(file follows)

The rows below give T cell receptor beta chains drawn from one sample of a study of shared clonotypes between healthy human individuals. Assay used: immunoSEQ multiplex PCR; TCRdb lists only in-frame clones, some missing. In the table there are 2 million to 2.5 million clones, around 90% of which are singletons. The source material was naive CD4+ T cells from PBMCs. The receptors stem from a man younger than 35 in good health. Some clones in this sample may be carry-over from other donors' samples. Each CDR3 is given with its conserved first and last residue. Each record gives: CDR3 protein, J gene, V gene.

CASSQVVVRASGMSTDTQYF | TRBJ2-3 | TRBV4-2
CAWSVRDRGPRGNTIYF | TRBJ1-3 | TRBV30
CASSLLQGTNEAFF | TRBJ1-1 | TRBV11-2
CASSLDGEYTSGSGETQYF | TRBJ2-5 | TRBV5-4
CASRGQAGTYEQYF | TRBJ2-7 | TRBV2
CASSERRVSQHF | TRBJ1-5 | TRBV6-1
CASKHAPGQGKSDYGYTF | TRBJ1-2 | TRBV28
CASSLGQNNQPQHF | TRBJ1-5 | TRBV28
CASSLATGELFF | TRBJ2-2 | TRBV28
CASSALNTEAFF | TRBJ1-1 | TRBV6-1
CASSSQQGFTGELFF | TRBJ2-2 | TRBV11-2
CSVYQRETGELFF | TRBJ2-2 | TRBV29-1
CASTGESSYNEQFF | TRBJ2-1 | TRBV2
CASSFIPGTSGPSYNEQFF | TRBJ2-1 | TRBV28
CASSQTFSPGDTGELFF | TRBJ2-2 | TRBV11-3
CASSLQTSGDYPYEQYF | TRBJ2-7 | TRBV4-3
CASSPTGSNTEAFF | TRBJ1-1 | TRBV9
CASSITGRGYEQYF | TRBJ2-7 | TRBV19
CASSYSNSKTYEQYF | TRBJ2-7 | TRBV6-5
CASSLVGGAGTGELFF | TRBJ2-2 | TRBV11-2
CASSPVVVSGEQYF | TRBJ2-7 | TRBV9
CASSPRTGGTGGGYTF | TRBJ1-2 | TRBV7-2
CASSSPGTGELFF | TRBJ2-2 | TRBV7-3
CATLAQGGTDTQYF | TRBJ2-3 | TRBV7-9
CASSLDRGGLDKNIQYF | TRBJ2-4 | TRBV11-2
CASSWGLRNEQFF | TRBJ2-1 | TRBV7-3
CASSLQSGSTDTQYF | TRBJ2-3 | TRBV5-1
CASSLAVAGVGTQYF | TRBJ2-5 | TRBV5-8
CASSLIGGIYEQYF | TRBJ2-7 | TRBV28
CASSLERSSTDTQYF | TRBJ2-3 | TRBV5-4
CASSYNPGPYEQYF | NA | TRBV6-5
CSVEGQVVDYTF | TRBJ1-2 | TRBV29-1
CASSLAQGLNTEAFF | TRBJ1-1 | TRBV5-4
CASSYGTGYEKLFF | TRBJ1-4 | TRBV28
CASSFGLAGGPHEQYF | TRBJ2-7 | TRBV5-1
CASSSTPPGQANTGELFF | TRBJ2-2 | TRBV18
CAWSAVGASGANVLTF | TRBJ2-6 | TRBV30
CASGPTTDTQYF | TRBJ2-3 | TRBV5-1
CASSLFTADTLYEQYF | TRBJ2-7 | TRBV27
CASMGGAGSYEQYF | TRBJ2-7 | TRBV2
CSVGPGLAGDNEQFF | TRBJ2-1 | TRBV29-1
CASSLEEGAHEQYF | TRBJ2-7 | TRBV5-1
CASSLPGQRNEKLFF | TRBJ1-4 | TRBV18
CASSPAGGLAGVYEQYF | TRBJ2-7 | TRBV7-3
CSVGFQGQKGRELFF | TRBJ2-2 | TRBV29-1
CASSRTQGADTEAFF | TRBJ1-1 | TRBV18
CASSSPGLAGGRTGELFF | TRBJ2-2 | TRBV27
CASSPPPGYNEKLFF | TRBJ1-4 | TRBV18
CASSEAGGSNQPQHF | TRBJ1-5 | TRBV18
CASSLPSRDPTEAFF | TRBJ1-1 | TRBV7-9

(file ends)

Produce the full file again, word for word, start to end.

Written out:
The rows below give T cell receptor beta chains drawn from one sample of a study of shared clonotypes between healthy human individuals. Assay used: immunoSEQ multiplex PCR; TCRdb lists only in-frame clones, some missing. In the table there are 2 million to 2.5 million clones, around 90% of which are singletons. The source material was naive CD4+ T cells from PBMCs. The receptors stem from a man younger than 35 in good health. Some clones in this sample may be carry-over from other donors' samples. Each CDR3 is given with its conserved first and last residue. Each record gives: CDR3 protein, J gene, V gene.

CASSQVVVRASGMSTDTQYF | TRBJ2-3 | TRBV4-2
CAWSVRDRGPRGNTIYF | TRBJ1-3 | TRBV30
CASSLLQGTNEAFF | TRBJ1-1 | TRBV11-2
CASSLDGEYTSGSGETQYF | TRBJ2-5 | TRBV5-4
CASRGQAGTYEQYF | TRBJ2-7 | TRBV2
CASSERRVSQHF | TRBJ1-5 | TRBV6-1
CASKHAPGQGKSDYGYTF | TRBJ1-2 | TRBV28
CASSLGQNNQPQHF | TRBJ1-5 | TRBV28
CASSLATGELFF | TRBJ2-2 | TRBV28
CASSALNTEAFF | TRBJ1-1 | TRBV6-1
CASSSQQGFTGELFF | TRBJ2-2 | TRBV11-2
CSVYQRETGELFF | TRBJ2-2 | TRBV29-1
CASTGESSYNEQFF | TRBJ2-1 | TRBV2
CASSFIPGTSGPSYNEQFF | TRBJ2-1 | TRBV28
CASSQTFSPGDTGELFF | TRBJ2-2 | TRBV11-3
CASSLQTSGDYPYEQYF | TRBJ2-7 | TRBV4-3
CASSPTGSNTEAFF | TRBJ1-1 | TRBV9
CASSITGRGYEQYF | TRBJ2-7 | TRBV19
CASSYSNSKTYEQYF | TRBJ2-7 | TRBV6-5
CASSLVGGAGTGELFF | TRBJ2-2 | TRBV11-2
CASSPVVVSGEQYF | TRBJ2-7 | TRBV9
CASSPRTGGTGGGYTF | TRBJ1-2 | TRBV7-2
CASSSPGTGELFF | TRBJ2-2 | TRBV7-3
CATLAQGGTDTQYF | TRBJ2-3 | TRBV7-9
CASSLDRGGLDKNIQYF | TRBJ2-4 | TRBV11-2
CASSWGLRNEQFF | TRBJ2-1 | TRBV7-3
CASSLQSGSTDTQYF | TRBJ2-3 | TRBV5-1
CASSLAVAGVGTQYF | TRBJ2-5 | TRBV5-8
CASSLIGGIYEQYF | TRBJ2-7 | TRBV28
CASSLERSSTDTQYF | TRBJ2-3 | TRBV5-4
CASSYNPGPYEQYF | NA | TRBV6-5
CSVEGQVVDYTF | TRBJ1-2 | TRBV29-1
CASSLAQGLNTEAFF | TRBJ1-1 | TRBV5-4
CASSYGTGYEKLFF | TRBJ1-4 | TRBV28
CASSFGLAGGPHEQYF | TRBJ2-7 | TRBV5-1
CASSSTPPGQANTGELFF | TRBJ2-2 | TRBV18
CAWSAVGASGANVLTF | TRBJ2-6 | TRBV30
CASGPTTDTQYF | TRBJ2-3 | TRBV5-1
CASSLFTADTLYEQYF | TRBJ2-7 | TRBV27
CASMGGAGSYEQYF | TRBJ2-7 | TRBV2
CSVGPGLAGDNEQFF | TRBJ2-1 | TRBV29-1
CASSLEEGAHEQYF | TRBJ2-7 | TRBV5-1
CASSLPGQRNEKLFF | TRBJ1-4 | TRBV18
CASSPAGGLAGVYEQYF | TRBJ2-7 | TRBV7-3
CSVGFQGQKGRELFF | TRBJ2-2 | TRBV29-1
CASSRTQGADTEAFF | TRBJ1-1 | TRBV18
CASSSPGLAGGRTGELFF | TRBJ2-2 | TRBV27
CASSPPPGYNEKLFF | TRBJ1-4 | TRBV18
CASSEAGGSNQPQHF | TRBJ1-5 | TRBV18
CASSLPSRDPTEAFF | TRBJ1-1 | TRBV7-9